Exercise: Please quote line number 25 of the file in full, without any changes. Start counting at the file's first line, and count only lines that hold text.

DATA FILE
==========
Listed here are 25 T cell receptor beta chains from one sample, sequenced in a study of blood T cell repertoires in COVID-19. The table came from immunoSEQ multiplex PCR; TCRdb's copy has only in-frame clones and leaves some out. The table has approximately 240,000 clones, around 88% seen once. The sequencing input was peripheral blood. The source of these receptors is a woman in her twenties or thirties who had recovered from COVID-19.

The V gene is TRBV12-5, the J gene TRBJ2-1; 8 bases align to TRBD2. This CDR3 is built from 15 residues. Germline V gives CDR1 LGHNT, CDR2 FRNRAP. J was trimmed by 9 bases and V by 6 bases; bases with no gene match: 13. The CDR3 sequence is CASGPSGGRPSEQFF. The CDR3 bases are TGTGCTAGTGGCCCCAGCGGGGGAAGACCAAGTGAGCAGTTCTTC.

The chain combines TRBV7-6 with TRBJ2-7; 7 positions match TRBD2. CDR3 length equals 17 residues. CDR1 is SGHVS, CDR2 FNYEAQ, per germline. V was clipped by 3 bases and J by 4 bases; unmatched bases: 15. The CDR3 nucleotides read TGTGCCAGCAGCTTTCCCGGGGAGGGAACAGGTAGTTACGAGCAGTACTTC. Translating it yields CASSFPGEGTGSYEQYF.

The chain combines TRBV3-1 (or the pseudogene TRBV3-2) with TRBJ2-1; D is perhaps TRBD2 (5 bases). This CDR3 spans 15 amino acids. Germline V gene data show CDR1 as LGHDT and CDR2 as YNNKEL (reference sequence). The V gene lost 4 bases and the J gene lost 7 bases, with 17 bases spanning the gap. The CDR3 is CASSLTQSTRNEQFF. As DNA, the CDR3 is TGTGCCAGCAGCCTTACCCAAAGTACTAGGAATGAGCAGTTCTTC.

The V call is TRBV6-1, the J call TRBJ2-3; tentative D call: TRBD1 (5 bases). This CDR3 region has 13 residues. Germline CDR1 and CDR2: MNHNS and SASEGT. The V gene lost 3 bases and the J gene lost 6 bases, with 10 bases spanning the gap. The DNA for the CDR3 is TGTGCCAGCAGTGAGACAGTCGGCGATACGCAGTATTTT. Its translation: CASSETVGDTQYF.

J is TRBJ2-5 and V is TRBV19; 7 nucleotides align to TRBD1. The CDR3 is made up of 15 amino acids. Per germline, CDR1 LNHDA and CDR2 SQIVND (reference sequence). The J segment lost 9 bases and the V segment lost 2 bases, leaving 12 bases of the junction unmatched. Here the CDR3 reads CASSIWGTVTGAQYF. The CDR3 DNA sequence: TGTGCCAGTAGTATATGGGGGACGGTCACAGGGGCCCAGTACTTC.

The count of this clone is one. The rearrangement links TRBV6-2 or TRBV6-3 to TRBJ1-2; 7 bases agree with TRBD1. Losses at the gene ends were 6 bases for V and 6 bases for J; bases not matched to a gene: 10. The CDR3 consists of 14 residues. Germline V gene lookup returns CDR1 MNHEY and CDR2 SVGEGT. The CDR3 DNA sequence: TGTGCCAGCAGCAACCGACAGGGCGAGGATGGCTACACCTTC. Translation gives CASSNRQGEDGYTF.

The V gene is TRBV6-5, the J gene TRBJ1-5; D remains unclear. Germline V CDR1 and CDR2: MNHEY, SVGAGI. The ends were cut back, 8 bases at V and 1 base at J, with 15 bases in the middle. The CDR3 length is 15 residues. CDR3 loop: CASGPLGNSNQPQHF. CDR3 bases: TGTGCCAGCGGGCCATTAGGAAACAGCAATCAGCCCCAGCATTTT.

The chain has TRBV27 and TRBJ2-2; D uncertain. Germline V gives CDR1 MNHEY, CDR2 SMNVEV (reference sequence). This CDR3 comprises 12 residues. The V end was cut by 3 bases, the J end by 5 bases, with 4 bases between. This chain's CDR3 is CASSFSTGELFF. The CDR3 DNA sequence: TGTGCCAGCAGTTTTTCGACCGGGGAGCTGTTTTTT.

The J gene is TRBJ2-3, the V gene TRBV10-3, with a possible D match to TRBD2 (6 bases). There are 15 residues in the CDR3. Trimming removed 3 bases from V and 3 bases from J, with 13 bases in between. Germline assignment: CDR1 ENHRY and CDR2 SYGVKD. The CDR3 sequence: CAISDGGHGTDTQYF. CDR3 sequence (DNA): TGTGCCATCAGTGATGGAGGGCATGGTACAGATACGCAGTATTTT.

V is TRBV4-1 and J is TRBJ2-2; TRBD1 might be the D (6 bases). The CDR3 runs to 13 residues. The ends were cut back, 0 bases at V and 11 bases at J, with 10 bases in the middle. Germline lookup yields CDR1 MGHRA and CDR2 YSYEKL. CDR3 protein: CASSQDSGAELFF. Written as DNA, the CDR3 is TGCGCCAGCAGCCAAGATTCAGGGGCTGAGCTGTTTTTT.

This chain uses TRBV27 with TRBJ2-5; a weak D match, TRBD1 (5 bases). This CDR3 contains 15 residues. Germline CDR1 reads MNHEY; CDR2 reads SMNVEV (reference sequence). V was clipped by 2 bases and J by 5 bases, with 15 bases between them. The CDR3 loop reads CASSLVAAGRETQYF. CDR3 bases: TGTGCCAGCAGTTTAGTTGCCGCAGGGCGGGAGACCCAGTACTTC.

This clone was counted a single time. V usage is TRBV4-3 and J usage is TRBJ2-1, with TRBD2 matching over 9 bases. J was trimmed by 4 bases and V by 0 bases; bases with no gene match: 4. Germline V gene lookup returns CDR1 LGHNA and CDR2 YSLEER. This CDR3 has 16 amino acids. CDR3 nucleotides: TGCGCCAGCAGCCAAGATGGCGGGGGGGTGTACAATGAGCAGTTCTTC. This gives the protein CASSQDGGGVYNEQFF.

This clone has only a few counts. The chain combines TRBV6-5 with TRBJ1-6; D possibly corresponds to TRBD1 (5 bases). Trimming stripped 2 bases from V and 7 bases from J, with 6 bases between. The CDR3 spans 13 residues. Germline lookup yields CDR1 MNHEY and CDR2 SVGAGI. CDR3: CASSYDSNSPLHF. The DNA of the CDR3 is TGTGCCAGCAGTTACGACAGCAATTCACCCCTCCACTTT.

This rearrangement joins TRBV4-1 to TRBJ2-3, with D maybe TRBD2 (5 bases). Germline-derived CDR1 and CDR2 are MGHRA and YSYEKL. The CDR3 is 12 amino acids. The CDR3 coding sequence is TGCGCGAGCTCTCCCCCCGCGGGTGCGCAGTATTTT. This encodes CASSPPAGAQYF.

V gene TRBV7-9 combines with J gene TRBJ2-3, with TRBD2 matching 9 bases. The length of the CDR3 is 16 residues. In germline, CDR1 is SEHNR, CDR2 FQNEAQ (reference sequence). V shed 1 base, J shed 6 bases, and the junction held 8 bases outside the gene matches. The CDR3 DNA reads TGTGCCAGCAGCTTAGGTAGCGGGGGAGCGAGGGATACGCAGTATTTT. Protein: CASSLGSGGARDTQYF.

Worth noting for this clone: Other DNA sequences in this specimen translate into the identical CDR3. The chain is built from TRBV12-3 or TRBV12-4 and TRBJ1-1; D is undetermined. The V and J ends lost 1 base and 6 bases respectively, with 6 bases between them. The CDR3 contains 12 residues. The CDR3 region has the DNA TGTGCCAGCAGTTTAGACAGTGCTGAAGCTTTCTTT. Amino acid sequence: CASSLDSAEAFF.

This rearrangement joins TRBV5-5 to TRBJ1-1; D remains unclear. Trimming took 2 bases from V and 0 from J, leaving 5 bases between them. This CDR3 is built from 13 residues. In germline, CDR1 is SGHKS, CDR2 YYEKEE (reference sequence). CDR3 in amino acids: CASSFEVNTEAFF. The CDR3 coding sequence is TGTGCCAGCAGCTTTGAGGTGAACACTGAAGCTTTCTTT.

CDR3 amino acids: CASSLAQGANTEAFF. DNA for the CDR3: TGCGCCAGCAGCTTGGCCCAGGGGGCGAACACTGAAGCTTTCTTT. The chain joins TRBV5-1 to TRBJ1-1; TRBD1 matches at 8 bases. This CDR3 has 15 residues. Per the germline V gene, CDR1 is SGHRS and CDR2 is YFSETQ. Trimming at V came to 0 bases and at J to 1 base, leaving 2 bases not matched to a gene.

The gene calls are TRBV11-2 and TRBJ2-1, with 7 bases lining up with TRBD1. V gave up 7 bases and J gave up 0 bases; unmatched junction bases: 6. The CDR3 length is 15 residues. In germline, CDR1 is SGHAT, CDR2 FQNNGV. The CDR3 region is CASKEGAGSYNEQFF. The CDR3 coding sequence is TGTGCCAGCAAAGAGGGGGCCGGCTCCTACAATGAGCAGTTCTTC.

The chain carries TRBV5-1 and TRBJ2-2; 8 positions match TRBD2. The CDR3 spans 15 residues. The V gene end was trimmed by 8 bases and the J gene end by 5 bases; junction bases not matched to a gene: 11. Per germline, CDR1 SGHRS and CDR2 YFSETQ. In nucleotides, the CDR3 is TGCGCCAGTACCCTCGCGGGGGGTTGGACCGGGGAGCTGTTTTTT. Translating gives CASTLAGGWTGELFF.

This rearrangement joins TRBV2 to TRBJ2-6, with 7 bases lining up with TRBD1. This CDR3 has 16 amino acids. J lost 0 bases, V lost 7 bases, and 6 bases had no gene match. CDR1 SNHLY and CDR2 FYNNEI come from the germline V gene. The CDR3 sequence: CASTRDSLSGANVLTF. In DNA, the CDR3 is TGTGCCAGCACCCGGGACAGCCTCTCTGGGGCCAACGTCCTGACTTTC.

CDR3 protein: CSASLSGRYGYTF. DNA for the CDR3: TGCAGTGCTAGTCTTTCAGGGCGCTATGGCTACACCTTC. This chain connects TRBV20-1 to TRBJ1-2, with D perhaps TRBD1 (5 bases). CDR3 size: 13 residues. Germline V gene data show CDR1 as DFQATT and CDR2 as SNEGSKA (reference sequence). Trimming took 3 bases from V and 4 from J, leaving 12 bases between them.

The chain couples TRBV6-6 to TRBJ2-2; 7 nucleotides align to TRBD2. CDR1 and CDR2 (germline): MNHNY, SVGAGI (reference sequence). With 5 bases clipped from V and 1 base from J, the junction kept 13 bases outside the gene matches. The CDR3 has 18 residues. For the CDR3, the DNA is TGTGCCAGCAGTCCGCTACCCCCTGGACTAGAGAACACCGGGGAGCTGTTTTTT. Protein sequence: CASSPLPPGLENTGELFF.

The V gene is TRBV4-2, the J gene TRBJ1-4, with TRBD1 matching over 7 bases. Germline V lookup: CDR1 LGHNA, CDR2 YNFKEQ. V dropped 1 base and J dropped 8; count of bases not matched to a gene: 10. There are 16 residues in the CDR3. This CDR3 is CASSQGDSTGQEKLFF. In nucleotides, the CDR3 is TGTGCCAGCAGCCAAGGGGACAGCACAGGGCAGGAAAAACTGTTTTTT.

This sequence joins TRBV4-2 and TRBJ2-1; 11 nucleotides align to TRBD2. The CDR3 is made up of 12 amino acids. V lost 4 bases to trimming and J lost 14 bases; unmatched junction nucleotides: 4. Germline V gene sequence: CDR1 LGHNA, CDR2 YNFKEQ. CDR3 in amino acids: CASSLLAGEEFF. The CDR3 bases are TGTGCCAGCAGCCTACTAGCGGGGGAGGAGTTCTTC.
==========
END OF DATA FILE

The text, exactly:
The V gene is TRBV4-2, the J gene TRBJ1-4, with TRBD1 matching over 7 bases. Germline V lookup: CDR1 LGHNA, CDR2 YNFKEQ. V dropped 1 base and J dropped 8; count of bases not matched to a gene: 10. There are 16 residues in the CDR3. This CDR3 is CASSQGDSTGQEKLFF. In nucleotides, the CDR3 is TGTGCCAGCAGCCAAGGGGACAGCACAGGGCAGGAAAAACTGTTTTTT.